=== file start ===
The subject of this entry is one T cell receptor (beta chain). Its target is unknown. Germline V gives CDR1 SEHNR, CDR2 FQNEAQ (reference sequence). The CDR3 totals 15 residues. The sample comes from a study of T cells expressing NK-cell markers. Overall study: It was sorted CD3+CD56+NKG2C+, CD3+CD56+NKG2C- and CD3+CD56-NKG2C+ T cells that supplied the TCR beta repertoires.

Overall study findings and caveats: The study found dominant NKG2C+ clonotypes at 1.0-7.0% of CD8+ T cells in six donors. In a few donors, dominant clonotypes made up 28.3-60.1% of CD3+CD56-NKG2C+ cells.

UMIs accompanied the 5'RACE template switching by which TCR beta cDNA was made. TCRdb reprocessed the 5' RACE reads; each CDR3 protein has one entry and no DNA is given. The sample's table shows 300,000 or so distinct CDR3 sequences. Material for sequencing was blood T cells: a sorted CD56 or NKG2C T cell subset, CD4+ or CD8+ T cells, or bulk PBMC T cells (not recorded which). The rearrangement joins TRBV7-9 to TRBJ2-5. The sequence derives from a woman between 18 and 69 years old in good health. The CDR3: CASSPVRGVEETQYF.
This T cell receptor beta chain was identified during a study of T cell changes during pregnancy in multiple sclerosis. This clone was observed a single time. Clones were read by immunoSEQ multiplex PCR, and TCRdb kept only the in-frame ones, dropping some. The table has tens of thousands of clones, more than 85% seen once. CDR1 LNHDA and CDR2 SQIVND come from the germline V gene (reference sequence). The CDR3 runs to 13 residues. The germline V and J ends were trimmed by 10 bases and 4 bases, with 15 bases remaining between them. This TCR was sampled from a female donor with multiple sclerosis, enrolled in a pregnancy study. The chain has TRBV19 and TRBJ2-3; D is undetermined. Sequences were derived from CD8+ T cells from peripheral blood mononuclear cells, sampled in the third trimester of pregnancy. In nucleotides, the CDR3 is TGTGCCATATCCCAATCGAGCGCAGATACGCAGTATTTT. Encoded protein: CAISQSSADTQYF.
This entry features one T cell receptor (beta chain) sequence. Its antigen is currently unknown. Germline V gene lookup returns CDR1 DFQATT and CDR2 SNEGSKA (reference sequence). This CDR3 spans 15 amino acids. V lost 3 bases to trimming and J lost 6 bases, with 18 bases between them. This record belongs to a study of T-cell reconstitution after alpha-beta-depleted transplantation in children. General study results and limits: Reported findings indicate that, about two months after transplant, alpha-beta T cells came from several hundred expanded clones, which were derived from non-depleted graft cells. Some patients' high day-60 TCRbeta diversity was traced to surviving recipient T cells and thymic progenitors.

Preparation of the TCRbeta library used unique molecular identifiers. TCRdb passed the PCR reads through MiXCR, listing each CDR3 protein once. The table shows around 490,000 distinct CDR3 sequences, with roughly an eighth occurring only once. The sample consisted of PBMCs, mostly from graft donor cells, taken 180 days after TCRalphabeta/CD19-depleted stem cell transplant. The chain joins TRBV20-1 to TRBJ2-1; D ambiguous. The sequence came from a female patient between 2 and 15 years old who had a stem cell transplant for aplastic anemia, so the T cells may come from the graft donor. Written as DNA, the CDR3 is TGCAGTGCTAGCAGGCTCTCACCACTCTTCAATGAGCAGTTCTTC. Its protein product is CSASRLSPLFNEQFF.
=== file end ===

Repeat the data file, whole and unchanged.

The subject of this entry is one T cell receptor (beta chain). Its target is unknown. Germline V gives CDR1 SEHNR, CDR2 FQNEAQ (reference sequence). The CDR3 totals 15 residues. The sample comes from a study of T cells expressing NK-cell markers. Overall study: It was sorted CD3+CD56+NKG2C+, CD3+CD56+NKG2C- and CD3+CD56-NKG2C+ T cells that supplied the TCR beta repertoires.

Overall study findings and caveats: The study found dominant NKG2C+ clonotypes at 1.0-7.0% of CD8+ T cells in six donors. In a few donors, dominant clonotypes made up 28.3-60.1% of CD3+CD56-NKG2C+ cells.

UMIs accompanied the 5'RACE template switching by which TCR beta cDNA was made. TCRdb reprocessed the 5' RACE reads; each CDR3 protein has one entry and no DNA is given. The sample's table shows 300,000 or so distinct CDR3 sequences. Material for sequencing was blood T cells: a sorted CD56 or NKG2C T cell subset, CD4+ or CD8+ T cells, or bulk PBMC T cells (not recorded which). The rearrangement joins TRBV7-9 to TRBJ2-5. The sequence derives from a woman between 18 and 69 years old in good health. The CDR3: CASSPVRGVEETQYF.
This T cell receptor beta chain was identified during a study of T cell changes during pregnancy in multiple sclerosis. This clone was observed a single time. Clones were read by immunoSEQ multiplex PCR, and TCRdb kept only the in-frame ones, dropping some. The table has tens of thousands of clones, more than 85% seen once. CDR1 LNHDA and CDR2 SQIVND come from the germline V gene (reference sequence). The CDR3 runs to 13 residues. The germline V and J ends were trimmed by 10 bases and 4 bases, with 15 bases remaining between them. This TCR was sampled from a female donor with multiple sclerosis, enrolled in a pregnancy study. The chain has TRBV19 and TRBJ2-3; D is undetermined. Sequences were derived from CD8+ T cells from peripheral blood mononuclear cells, sampled in the third trimester of pregnancy. In nucleotides, the CDR3 is TGTGCCATATCCCAATCGAGCGCAGATACGCAGTATTTT. Encoded protein: CAISQSSADTQYF.
This entry features one T cell receptor (beta chain) sequence. Its antigen is currently unknown. Germline V gene lookup returns CDR1 DFQATT and CDR2 SNEGSKA (reference sequence). This CDR3 spans 15 amino acids. V lost 3 bases to trimming and J lost 6 bases, with 18 bases between them. This record belongs to a study of T-cell reconstitution after alpha-beta-depleted transplantation in children. General study results and limits: Reported findings indicate that, about two months after transplant, alpha-beta T cells came from several hundred expanded clones, which were derived from non-depleted graft cells. Some patients' high day-60 TCRbeta diversity was traced to surviving recipient T cells and thymic progenitors.

Preparation of the TCRbeta library used unique molecular identifiers. TCRdb passed the PCR reads through MiXCR, listing each CDR3 protein once. The table shows around 490,000 distinct CDR3 sequences, with roughly an eighth occurring only once. The sample consisted of PBMCs, mostly from graft donor cells, taken 180 days after TCRalphabeta/CD19-depleted stem cell transplant. The chain joins TRBV20-1 to TRBJ2-1; D ambiguous. The sequence came from a female patient between 2 and 15 years old who had a stem cell transplant for aplastic anemia, so the T cells may come from the graft donor. Written as DNA, the CDR3 is TGCAGTGCTAGCAGGCTCTCACCACTCTTCAATGAGCAGTTCTTC. Its protein product is CSASRLSPLFNEQFF.